Potted fig trees need certain requirements in order to grow successfully. Consider the following tips.

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Pot Type

Choose a pot with a manageable size with holes on the bottom. The one I provide is a nursery pot, which means it’s the black flimsy kind that has large holes on the bottom (the kind that comes with a new bush from the plant store) and it doesn’t allow much root growth. Include a tray to fit under your pot to collect excess water. Buy my favorite nursery pots. I’ve had the best success with these.


Soil Type

Use soil that doesn’t retain water for long periods, so regular potting soil is not good. Reason? if it remains moist for a long time, it can promote root rot.

Another name of the soil I use is called grow medium. I used to get my soil from a hydroponics store in NJ that later went out of business, so I had to make my own grow medium. It is loose and allows the water to pass directly to the roots and then out the bottom. This grow medium is organic and contains pine bark, humus (organic compost) as the main fertilizer, and perlite. You don’t have to use this type of soil. An alternative recommendation is vermiculite mixed into it to loosen the soil. You can also buy Dolomite Limestone and add it on top of the soil, especially if squirrels are digging around.

Fig trees LOVE limestone for it’s slow release properties. Readers recommend that you use a soil pH tester like the one mentioned in item number 6 of Outside Living.

Growing Season

Let the potted tree grow and water often. Don’t prune it because the sap is sweet. It attracts flies, other insects and fungus. However, if branches grow up from the bottom of the trunk, clip them off. The objective is to train it to grow with one trunk. There is a substance that you can get for sealing off the wood when you prune during the growing season, but I’ve never used it before.

Winterizing

In the Fall, the leaves will naturally fall off. Once they have fallen, move the potted tree into a cool dark place to store over the winter. Following this step ensures a good fig harvest the next season. If you store the tree in a warm dark place, it might not grow figs next year. I used an attached garage because it remained cold, but not freezing.

Pruning

At the start of the month of March, prune the branches back to a manageable size. By this time, the sap has fallen to the base of the tree. Rule of thumb, only prune a maximum of 1/3 of the tree. Pruning will also allow the tree to grow even more figs the next season.

Winter Watering

During the winter, give the potted tree about a cup of water once a month to keep it alive.

Springtime

As soon as you see leaves begin to emerge from the branches, move it outside and then give it water (just enough until you see water run out the bottom). A great way to test it to see if it has enough moisture is to take a dry stick (I use a short wooden skewer) and slip it as deep as you can into the soil for a few minutes. Pull it out and if the stick is dry, add water. It’s sort of like checking the oil in your car engine with the dip stick. Your tree is like a fig producing engine.

Maintenance

Once every 2-3 years, prune the roots. If you use a humus-based medium, you will also need to change the soil otherwise the roots will use up all the space and nutrients in the pot. If you used the conifer bark-based grow medium mix that I’ve mentioned in this blog, then you can wait until the next time you prune the roots to change the soil. Apartment residents can do this in the bathtub (or shower). Just line the inside of the tub with a plastic drop cloth. If the plastic keeps falling down at the sides, just tape it against the tiles.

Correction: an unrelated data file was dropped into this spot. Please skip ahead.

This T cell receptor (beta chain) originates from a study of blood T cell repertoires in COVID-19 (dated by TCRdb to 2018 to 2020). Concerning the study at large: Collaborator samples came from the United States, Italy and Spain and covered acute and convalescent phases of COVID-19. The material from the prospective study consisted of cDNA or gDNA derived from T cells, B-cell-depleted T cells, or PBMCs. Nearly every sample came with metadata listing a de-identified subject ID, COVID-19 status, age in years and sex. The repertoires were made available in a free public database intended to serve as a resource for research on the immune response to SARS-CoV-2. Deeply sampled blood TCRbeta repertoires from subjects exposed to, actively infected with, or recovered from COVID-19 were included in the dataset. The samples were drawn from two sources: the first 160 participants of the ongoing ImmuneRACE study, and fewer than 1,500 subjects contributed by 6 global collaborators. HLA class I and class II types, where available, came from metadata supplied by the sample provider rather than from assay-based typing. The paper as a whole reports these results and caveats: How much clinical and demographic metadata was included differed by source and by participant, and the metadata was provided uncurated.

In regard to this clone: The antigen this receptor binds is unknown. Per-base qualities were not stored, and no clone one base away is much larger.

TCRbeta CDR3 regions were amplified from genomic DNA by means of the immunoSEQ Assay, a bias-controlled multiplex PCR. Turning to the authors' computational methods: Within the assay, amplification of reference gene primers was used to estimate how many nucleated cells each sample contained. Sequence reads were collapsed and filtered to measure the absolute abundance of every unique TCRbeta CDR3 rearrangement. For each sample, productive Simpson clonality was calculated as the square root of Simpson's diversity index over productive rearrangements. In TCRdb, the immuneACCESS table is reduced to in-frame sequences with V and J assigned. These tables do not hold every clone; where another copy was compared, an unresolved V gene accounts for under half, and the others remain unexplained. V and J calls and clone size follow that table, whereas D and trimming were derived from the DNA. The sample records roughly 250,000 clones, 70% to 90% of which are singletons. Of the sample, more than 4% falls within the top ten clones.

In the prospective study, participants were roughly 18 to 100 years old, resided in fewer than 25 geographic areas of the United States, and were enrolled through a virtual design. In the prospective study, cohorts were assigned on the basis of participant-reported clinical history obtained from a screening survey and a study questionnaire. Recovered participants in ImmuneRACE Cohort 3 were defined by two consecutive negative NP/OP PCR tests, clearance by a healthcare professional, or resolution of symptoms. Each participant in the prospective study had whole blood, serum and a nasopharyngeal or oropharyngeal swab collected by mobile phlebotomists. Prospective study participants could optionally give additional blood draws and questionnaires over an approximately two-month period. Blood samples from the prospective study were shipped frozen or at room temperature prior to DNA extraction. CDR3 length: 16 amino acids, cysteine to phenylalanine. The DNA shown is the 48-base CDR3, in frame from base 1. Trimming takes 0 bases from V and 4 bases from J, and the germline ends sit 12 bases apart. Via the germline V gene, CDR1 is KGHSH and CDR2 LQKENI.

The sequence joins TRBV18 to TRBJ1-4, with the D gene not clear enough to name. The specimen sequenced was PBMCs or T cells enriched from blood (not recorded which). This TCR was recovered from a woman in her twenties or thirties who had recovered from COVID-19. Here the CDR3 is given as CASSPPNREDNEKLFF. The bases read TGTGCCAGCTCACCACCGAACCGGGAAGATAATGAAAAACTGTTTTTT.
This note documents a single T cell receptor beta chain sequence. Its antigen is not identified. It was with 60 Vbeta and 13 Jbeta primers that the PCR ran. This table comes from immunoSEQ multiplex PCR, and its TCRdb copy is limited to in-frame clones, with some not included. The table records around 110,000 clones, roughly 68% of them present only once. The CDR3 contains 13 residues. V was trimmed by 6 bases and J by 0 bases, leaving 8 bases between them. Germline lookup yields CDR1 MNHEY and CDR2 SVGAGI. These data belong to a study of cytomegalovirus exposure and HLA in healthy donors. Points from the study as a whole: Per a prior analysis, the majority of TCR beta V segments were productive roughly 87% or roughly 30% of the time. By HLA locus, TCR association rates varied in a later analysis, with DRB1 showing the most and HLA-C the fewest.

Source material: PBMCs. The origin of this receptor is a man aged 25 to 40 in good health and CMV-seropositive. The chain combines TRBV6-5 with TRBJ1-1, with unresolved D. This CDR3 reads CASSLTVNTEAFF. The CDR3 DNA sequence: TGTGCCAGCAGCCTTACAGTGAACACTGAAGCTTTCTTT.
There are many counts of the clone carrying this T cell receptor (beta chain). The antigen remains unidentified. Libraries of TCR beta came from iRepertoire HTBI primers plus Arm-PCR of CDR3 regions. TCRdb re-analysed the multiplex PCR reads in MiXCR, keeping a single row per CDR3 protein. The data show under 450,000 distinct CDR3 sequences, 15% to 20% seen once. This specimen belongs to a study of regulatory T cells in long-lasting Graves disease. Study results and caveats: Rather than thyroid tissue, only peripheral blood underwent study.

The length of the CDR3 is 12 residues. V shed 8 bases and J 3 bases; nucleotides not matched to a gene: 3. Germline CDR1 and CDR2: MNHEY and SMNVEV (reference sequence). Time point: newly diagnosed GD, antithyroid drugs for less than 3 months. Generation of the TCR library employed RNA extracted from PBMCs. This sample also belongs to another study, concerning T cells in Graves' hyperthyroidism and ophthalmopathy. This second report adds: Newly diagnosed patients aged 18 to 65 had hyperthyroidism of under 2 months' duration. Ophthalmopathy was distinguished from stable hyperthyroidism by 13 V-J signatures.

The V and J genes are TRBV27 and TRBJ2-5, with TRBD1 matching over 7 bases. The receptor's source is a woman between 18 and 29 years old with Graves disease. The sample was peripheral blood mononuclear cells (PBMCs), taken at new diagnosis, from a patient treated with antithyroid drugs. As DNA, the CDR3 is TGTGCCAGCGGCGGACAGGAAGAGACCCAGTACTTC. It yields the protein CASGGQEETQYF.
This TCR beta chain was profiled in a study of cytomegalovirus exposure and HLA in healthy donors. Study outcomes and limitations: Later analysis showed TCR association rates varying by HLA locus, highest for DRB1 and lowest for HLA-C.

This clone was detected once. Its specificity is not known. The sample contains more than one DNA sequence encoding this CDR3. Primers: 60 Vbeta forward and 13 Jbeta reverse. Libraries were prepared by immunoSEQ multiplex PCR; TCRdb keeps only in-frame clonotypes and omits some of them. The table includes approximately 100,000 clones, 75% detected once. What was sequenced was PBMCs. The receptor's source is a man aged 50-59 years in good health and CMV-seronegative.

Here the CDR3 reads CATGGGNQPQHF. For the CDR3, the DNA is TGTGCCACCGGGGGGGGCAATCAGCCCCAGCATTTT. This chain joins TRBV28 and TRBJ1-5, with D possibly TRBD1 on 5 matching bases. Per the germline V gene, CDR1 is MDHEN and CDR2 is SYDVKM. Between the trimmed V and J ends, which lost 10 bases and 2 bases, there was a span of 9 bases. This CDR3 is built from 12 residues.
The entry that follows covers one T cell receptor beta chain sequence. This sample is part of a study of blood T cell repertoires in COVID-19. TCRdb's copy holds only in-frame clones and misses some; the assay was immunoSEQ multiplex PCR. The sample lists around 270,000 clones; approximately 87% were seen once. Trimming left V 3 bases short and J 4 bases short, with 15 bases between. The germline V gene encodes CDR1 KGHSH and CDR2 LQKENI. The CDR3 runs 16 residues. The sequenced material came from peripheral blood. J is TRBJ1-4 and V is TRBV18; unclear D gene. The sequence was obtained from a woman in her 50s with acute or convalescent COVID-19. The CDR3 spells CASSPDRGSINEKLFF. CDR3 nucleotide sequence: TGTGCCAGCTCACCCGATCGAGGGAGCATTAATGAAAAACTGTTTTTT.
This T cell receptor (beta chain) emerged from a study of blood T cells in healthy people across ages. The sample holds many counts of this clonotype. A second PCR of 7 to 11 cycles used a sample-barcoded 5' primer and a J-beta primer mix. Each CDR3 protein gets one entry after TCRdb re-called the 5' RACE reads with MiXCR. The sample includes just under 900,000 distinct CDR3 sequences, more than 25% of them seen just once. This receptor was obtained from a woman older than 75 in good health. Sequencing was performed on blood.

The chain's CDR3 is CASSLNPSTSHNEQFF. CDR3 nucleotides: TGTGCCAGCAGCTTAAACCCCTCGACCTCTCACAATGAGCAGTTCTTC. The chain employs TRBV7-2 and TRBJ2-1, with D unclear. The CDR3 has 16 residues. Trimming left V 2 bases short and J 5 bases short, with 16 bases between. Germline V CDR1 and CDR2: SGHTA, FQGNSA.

City dwellers can give the soil back to the Earth by discarding it in your nearby park or communal garden. Of course, you can send it to the trash as well. Then the soil goes to a landfill and doesn’t hurt the trash there. Click here for a tutorial on pruning your roots.

Just a reminder. I highly recommend that you buy my favorite nursery pots. I have personally used these and I know you’ll be pleased with them as well.

Figs (ficus)

figs
Juicy ripe brown turkey figs

Fig Fact: Did you know that these are not only fruit, but also flowers? How can this be?

Some of these trees are self-pollinating and others require a very tiny wasp. It enters through a little hole (the mouth) at the end of the fruit. The Brown Turkey fig, which is featured in this blog is self-pollinating so you don’t have to worry about whether you’re going to eat a tiny insect inside of it.

The fruit actually encases hundreds of flowers deep within it’s core. This is why this fruit appears to be slightly hollow in the center.

See this website link for additional knowledge on this topic: Pollination of this delicious fruit

Some fig varieties have a special relationship to a specific non-stinging wasp species. This is how the relationships between figs and insects have evolved to live in harmony. At the bottom end of the fig, you can find a hole called a mouth. The fig wasp is a very tiny insect that pollinates the fig. It crawls in to mate with a male and then lay eggs, while it’s doing that it is able to push pollen deep into the fig to reach tiny flowers and their stamen. This is the way it can fertilize it’s seeds. I have yet to witness a ficus wasp and I’ve been harvesting figs for several years. Usually if one of these wasps have laid it’s eggs, the fruit will shrivel and fall to the ground very quickly.

Be sure to remove them from around your tree to help prevent fungus and insects from attacking your healthy figs.

Figs are very safe to eat, but like any fruit you pick from the garden, observe it carefully before you eat it. If you click on the link above, you’ll notice one of these species of wasp mentioned in the USDA Forest Service article.

Do you want to grow a fig tree, but can’t find one at your local nursery? Then here is a combination of 1 Brown Turkey and 1 Mission Fig Trees that you can order and have them shipped to you. They are good trees to start off with if you live in USDA zone 7a and they cost only $11.80 plus shipping from Tennessee.